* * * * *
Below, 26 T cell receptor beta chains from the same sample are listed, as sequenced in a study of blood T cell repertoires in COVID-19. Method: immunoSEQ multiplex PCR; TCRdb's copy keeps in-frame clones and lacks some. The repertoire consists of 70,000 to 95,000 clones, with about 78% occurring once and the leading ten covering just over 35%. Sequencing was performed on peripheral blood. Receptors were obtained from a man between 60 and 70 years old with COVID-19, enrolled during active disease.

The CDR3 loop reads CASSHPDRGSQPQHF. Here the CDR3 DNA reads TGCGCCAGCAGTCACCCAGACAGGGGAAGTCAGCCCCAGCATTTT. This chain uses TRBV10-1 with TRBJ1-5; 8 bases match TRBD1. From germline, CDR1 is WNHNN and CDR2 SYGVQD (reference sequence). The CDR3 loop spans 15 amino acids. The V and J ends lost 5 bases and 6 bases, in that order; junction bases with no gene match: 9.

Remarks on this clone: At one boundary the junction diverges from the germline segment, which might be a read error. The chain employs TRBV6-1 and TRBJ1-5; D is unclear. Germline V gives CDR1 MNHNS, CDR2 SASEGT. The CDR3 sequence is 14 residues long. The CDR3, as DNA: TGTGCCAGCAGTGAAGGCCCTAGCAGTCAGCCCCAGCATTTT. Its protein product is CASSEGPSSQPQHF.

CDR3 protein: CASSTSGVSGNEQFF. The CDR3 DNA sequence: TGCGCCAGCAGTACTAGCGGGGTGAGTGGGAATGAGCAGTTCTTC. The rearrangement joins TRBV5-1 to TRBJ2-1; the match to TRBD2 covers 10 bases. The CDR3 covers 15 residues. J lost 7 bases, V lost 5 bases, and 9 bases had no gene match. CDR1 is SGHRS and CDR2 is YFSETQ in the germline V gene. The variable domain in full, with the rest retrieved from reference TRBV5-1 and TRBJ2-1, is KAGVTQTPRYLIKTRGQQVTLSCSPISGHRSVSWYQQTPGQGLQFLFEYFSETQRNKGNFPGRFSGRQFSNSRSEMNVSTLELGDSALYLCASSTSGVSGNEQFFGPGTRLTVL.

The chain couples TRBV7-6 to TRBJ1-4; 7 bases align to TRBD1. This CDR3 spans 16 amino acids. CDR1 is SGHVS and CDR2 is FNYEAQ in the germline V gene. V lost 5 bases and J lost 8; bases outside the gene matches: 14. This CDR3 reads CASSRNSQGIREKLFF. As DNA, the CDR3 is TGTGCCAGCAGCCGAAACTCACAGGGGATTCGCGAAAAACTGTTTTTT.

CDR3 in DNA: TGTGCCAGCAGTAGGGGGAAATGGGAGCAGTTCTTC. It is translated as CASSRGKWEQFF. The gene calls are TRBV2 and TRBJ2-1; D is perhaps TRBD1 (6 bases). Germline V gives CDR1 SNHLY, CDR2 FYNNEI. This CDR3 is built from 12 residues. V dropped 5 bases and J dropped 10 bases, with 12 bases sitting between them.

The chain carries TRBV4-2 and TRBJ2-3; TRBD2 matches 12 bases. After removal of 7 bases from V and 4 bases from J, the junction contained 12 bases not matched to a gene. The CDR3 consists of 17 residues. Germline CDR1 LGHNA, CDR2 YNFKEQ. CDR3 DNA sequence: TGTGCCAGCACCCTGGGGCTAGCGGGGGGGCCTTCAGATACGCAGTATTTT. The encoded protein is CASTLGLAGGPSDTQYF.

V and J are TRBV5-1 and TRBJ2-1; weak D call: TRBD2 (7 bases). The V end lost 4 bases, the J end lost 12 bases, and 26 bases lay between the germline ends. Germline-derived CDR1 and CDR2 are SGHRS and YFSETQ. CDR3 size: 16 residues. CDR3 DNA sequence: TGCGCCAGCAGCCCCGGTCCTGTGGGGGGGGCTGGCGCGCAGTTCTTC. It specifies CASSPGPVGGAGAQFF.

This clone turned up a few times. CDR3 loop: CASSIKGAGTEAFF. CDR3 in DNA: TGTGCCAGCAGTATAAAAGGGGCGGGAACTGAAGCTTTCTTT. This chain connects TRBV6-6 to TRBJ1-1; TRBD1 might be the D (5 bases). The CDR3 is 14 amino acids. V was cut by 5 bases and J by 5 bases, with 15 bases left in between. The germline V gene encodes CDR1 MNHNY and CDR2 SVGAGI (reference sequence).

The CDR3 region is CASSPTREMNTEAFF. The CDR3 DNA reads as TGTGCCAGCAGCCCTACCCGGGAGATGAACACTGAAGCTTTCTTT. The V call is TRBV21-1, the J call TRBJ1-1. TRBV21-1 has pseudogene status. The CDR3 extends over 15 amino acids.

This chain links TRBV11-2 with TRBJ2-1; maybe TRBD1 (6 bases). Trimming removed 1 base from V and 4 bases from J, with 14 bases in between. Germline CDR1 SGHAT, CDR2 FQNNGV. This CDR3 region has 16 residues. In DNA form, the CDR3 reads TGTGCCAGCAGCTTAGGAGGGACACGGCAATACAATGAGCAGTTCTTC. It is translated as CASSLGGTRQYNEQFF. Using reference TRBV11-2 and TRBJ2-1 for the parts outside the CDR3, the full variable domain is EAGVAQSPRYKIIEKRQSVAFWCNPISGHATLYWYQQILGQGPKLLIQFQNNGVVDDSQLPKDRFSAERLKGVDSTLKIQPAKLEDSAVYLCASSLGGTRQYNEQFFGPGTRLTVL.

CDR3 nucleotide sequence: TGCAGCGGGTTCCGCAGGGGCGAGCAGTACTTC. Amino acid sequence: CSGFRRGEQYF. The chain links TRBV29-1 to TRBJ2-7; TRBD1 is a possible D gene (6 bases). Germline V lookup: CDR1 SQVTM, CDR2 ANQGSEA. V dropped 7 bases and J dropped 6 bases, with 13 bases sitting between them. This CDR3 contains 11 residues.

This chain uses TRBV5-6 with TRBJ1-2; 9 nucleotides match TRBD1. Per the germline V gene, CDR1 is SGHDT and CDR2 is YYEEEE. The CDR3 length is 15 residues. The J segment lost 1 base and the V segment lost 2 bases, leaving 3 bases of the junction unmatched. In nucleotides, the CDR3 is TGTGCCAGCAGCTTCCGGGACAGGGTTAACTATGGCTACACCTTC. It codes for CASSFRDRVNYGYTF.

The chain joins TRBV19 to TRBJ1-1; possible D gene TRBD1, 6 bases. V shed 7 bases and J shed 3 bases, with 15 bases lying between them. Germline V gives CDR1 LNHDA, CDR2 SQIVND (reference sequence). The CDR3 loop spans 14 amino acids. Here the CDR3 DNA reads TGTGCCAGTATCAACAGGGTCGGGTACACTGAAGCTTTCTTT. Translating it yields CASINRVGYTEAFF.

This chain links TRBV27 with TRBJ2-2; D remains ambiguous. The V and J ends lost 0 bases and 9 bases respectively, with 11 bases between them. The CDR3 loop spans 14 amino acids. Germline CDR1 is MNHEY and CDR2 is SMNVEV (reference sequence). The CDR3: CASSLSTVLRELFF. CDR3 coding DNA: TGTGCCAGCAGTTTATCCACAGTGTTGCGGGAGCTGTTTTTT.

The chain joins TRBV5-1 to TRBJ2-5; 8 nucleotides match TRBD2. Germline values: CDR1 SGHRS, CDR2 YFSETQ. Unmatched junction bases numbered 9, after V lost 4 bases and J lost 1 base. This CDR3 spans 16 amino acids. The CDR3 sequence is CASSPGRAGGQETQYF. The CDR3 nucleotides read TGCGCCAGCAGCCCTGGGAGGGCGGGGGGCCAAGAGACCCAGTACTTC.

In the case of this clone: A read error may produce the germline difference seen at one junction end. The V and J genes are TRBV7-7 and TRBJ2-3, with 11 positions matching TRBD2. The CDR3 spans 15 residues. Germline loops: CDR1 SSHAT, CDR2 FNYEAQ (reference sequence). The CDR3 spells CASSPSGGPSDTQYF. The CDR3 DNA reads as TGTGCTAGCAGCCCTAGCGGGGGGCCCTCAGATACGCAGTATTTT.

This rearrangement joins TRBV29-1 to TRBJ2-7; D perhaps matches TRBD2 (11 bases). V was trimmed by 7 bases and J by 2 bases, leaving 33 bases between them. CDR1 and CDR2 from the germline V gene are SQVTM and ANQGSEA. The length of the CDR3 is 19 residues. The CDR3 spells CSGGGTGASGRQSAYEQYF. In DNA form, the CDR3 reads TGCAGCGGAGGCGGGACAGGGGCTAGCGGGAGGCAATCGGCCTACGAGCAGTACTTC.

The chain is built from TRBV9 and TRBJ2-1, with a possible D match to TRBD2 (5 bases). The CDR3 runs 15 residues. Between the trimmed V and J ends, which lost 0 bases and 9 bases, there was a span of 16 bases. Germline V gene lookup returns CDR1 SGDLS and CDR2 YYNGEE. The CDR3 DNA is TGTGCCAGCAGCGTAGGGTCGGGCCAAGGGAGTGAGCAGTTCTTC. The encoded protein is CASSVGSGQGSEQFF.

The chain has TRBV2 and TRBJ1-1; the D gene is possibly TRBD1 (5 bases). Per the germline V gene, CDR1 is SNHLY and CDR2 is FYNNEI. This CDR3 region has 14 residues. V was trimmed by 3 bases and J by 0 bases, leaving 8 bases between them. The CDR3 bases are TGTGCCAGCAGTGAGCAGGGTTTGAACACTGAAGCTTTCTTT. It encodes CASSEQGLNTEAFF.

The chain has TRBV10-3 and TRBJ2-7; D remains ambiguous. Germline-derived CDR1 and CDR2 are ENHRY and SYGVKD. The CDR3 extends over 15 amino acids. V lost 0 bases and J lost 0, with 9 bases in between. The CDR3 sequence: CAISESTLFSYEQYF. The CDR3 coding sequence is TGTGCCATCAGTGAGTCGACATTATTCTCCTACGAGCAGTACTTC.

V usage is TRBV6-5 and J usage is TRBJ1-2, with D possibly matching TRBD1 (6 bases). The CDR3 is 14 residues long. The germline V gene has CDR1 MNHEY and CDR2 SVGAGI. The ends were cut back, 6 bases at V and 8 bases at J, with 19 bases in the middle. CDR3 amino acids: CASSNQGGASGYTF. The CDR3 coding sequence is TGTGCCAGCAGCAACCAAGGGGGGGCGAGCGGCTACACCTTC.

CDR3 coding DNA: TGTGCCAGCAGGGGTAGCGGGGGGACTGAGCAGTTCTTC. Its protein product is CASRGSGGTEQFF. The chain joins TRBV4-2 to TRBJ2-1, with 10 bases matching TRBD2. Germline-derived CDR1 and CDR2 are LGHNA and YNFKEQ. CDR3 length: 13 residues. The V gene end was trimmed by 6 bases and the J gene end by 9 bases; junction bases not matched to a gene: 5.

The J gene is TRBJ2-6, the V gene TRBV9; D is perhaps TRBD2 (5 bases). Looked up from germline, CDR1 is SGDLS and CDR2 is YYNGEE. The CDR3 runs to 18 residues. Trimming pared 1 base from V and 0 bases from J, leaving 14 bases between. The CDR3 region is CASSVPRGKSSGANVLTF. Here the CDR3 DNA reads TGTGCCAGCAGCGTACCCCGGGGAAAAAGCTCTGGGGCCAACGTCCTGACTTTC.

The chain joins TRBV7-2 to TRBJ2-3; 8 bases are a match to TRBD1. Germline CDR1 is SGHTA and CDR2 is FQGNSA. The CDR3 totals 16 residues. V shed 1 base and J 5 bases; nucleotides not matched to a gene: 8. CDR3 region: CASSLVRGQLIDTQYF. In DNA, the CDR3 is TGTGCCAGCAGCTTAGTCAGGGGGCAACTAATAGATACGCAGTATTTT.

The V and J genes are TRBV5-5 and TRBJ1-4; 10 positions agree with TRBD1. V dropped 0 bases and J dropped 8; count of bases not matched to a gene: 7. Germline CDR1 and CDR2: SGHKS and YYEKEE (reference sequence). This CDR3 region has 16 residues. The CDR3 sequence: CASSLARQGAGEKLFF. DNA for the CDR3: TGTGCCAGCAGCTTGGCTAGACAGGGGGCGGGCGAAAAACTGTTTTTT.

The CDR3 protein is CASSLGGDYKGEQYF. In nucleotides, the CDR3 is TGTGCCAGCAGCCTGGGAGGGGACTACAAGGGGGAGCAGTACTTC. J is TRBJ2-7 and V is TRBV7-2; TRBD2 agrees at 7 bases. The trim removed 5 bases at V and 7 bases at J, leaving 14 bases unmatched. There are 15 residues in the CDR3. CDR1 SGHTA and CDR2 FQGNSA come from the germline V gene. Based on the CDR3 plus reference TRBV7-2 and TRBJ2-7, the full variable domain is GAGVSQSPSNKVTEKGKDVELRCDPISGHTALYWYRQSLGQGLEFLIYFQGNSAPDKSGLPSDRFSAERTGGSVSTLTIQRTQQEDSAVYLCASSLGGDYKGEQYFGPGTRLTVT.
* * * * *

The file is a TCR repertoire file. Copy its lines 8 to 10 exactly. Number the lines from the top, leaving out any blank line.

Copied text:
V and J are TRBV5-1 and TRBJ2-1; weak D call: TRBD2 (7 bases). The V end lost 4 bases, the J end lost 12 bases, and 26 bases lay between the germline ends. Germline-derived CDR1 and CDR2 are SGHRS and YFSETQ. CDR3 size: 16 residues. CDR3 DNA sequence: TGCGCCAGCAGCCCCGGTCCTGTGGGGGGGGCTGGCGCGCAGTTCTTC. It specifies CASSPGPVGGAGAQFF.

This clone turned up a few times. CDR3 loop: CASSIKGAGTEAFF. CDR3 in DNA: TGTGCCAGCAGTATAAAAGGGGCGGGAACTGAAGCTTTCTTT. This chain connects TRBV6-6 to TRBJ1-1; TRBD1 might be the D (5 bases). The CDR3 is 14 amino acids. V was cut by 5 bases and J by 5 bases, with 15 bases left in between. The germline V gene encodes CDR1 MNHNY and CDR2 SVGAGI (reference sequence).

The CDR3 region is CASSPTREMNTEAFF. The CDR3 DNA reads as TGTGCCAGCAGCCCTACCCGGGAGATGAACACTGAAGCTTTCTTT. The V call is TRBV21-1, the J call TRBJ1-1. TRBV21-1 has pseudogene status. The CDR3 extends over 15 amino acids.